How to avoid IR35: 10 simple tips

With the controversial tax change IR35 being delayed to 2021, contractors and businesses that hire them now have time to take steps to avoid being caught by IR35.
What is IR35?
IR35 (off-payroll working) is being implemented to prevent contractors from avoiding tax when they are really employees. For example, if a contractor operates as a limited company , but is treated as a normal employee, they are deemed to be ‘inside IR35’ and will be required to make additional tax payments.
Taking different measures to avoid an IR35 investigation is essential for all contractors. So here are 10 tips that you can follow so that IR35 won’t apply to you;
1. Don’t attract HMRC’s attention
Avoid late tax returns:  Submitting your tax return late, or making errors on the return, will draw attention to yourself from HMRC and could make them suspicious of you making other mistakes.
Hire an accountant:  Hiring an accountant to sort your tax paperwork can significantly reduce your chances of being investigated by HMRC.
2. Avoid replacing an employee
You should start a contract role with the understanding that the role has been created for a contractor.
If the contract is to fill a role that was previously filled by an employee, the client is likely to expect the worker to perform like an employee. This increases your risk of being caught by IR35.
3. Get a contract review
Although there is no such thing as an IR35-proof contract, it is still essential to get a contract review.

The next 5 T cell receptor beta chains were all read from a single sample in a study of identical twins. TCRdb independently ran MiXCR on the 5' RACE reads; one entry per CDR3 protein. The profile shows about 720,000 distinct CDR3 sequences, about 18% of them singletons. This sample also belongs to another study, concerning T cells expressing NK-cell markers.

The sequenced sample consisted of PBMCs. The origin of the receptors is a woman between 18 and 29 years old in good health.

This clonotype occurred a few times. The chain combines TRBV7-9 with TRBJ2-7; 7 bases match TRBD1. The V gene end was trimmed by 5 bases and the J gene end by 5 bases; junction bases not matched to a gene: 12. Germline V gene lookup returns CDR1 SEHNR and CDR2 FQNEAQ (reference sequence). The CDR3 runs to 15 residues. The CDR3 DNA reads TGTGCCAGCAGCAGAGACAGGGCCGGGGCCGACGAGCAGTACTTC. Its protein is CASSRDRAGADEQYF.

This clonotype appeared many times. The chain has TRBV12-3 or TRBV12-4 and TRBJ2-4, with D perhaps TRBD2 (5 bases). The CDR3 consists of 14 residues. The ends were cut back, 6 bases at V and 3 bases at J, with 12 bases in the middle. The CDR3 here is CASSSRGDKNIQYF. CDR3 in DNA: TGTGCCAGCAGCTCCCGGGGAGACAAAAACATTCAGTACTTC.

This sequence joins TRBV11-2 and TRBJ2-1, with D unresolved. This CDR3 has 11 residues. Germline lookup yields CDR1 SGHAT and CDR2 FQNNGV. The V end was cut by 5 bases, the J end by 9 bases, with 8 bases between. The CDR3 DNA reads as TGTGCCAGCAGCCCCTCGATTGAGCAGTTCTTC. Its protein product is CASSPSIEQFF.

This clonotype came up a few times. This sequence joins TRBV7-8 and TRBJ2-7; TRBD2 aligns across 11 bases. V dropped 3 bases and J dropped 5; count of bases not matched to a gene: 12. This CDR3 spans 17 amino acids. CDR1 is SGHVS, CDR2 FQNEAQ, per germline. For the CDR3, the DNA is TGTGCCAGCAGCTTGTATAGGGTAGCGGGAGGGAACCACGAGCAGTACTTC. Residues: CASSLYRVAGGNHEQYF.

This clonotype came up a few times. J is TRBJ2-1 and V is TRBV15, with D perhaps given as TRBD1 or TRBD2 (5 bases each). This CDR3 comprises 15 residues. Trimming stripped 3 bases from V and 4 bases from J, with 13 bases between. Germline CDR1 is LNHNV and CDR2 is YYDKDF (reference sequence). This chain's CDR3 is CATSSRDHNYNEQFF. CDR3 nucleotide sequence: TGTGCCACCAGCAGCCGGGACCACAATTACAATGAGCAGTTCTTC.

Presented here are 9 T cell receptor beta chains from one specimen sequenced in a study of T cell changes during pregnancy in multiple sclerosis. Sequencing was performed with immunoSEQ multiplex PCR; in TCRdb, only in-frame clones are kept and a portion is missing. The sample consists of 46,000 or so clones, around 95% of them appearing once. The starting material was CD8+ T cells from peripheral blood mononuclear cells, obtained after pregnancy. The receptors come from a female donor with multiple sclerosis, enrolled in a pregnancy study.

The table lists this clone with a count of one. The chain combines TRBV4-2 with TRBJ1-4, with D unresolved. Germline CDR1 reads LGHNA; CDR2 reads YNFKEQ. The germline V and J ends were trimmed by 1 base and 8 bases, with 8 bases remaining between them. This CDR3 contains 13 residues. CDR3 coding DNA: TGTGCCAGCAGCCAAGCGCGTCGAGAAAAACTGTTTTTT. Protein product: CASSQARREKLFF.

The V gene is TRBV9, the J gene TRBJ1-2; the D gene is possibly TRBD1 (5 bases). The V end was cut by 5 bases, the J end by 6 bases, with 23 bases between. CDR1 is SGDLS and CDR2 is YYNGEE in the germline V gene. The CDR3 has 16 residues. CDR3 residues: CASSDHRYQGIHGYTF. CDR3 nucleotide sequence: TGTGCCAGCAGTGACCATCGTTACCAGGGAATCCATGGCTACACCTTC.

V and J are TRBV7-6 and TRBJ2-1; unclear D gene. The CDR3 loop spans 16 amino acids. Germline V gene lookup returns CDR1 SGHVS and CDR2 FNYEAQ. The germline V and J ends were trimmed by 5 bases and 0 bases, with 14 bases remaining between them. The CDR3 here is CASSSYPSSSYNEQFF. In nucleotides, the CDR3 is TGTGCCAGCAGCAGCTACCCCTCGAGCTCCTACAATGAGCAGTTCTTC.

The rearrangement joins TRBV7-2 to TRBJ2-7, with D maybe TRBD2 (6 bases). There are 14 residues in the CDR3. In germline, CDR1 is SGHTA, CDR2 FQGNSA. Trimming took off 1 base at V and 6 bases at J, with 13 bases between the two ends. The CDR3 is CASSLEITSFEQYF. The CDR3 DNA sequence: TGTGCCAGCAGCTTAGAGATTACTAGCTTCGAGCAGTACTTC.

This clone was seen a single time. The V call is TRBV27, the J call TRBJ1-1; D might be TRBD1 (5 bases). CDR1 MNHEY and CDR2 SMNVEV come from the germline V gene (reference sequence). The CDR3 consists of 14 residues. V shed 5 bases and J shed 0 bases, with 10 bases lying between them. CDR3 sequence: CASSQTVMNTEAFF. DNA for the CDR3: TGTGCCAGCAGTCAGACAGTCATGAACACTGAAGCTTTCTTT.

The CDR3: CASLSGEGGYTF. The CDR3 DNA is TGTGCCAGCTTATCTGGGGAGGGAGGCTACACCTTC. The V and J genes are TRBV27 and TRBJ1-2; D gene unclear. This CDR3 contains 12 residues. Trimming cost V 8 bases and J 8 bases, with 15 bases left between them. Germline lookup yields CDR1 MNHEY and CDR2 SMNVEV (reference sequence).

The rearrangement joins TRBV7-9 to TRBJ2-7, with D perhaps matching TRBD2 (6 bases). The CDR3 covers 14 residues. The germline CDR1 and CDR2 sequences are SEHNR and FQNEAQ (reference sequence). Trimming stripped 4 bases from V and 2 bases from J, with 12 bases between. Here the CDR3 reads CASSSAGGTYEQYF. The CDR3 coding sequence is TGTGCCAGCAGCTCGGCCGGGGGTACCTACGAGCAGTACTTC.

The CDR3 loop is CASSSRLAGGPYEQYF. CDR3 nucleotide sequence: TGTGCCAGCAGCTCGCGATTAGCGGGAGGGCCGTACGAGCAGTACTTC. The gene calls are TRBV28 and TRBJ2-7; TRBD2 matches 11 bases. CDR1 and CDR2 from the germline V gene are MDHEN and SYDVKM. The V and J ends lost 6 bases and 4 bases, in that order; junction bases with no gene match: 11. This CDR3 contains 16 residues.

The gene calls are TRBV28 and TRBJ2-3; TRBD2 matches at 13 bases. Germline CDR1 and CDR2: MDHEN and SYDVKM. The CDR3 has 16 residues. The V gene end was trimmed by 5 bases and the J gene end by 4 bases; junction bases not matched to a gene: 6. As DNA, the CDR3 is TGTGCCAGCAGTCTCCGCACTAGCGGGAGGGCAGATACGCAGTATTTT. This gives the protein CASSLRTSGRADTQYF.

After receiving your contract, we highly recommend having it reviewed by a professional. They will be able to identify any sections that could put you inside IR35 from the off.
4. Make sure you are not named in the contract
In your contract, you should always operate as a business-to-business service provider, through your limited company.
Being named in the contract could compromise your business relationship, and an HMRC inspector may have suspicions that your business relationship, is actually an employment ‘contract of service’.
5. Agree a ‘confirmation of arrangements’ with the client
The ideal scenario is that your contract will clearly show that you’re outside of IR35, but that is not always the case. Ask for a ‘confirmation of arrangements’ form from the client, that confirms that your relationship is a business-to-business one.
6. Keep a contractor diary
If you do find yourself on the taxman’s radar, the HMRC may conduct reviews of your previous contracts.
Keep records of your phone logs and copies of your emails, so that you have proof of your day-to-day working arrangements if the taxman does come knocking.
7. Be in control of yourself
There is a few different tests HMRC use to determine whether you are a...